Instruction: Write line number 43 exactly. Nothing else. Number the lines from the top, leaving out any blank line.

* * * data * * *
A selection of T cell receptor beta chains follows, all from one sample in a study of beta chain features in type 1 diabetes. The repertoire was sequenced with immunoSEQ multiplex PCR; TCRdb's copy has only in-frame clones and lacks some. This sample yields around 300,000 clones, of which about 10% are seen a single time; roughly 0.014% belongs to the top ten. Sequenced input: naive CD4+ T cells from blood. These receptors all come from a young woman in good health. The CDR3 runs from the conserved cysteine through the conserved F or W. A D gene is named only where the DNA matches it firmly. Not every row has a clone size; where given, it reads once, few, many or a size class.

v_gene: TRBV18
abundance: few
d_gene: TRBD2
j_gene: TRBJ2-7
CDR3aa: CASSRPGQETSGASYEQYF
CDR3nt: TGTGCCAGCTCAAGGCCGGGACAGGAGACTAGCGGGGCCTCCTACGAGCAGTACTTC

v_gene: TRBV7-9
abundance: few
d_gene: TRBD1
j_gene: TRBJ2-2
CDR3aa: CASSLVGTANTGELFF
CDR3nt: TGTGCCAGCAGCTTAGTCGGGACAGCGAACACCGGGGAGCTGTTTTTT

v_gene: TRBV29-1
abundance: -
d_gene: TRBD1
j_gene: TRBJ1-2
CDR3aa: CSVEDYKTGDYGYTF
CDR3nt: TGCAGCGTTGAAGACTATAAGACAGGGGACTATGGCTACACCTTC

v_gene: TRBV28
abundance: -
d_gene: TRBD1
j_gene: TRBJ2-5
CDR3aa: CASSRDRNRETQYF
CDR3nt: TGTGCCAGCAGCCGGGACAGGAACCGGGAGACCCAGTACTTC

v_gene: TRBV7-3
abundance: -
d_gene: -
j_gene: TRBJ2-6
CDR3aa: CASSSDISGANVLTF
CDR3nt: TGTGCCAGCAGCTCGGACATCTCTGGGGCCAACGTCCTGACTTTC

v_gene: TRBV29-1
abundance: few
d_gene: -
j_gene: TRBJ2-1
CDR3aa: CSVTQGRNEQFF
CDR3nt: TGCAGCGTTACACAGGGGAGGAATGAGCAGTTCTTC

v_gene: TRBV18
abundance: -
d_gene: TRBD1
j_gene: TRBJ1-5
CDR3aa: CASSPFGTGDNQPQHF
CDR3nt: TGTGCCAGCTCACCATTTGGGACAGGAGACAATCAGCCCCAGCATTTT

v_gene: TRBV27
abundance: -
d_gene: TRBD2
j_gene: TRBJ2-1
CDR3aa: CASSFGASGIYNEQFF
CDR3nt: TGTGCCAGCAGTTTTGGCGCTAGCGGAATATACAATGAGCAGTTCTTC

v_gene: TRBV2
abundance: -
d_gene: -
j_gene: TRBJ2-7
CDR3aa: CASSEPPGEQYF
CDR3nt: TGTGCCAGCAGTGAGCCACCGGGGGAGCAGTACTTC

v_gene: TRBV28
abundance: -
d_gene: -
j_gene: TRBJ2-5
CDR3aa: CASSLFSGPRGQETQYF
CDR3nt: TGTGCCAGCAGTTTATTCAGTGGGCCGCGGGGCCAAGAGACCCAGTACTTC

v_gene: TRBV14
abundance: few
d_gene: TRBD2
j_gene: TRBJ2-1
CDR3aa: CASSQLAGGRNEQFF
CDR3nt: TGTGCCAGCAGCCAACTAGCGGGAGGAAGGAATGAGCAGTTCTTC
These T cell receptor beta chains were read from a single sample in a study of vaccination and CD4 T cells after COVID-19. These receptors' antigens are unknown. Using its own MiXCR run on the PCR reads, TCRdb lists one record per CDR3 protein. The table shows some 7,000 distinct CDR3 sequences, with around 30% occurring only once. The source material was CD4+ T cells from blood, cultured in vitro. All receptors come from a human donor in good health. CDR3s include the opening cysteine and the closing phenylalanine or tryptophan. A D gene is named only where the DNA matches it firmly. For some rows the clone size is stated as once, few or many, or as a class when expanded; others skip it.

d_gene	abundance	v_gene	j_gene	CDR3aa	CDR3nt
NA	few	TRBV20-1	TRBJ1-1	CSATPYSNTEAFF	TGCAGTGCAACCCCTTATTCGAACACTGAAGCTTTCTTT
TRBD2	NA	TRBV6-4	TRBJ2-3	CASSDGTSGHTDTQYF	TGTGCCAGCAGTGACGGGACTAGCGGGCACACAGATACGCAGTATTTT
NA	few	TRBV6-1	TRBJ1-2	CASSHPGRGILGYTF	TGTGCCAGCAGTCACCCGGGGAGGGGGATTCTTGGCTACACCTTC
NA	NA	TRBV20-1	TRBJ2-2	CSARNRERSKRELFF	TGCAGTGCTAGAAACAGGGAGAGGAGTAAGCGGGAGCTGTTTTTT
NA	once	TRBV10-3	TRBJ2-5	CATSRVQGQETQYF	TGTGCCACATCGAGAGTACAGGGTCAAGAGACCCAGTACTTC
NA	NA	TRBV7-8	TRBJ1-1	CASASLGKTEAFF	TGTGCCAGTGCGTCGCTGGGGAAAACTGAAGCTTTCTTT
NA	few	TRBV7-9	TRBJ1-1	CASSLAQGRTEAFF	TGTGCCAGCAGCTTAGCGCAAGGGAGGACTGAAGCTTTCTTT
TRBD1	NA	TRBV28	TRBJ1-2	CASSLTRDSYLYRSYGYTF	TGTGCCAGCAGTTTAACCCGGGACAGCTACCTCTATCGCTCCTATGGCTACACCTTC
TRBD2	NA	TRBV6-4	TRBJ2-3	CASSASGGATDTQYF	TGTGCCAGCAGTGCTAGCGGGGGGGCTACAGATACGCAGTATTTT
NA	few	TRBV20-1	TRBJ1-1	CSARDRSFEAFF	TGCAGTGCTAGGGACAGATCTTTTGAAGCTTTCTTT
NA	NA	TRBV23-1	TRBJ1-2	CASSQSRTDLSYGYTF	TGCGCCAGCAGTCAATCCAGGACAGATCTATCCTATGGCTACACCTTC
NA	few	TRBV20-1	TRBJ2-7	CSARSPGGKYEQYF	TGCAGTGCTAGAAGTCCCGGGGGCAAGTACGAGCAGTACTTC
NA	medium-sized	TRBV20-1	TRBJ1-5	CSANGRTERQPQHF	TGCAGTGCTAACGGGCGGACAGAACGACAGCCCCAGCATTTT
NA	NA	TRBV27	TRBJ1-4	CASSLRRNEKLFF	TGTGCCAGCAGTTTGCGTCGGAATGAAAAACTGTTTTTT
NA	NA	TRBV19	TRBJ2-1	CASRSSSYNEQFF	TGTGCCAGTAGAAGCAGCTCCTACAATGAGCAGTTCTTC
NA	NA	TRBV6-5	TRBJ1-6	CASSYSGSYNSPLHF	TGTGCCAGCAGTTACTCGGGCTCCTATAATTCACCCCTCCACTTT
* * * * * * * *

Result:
CDR3nt: TGTGCCAGCTCACCATTTGGGACAGGAGACAATCAGCCCCAGCATTTT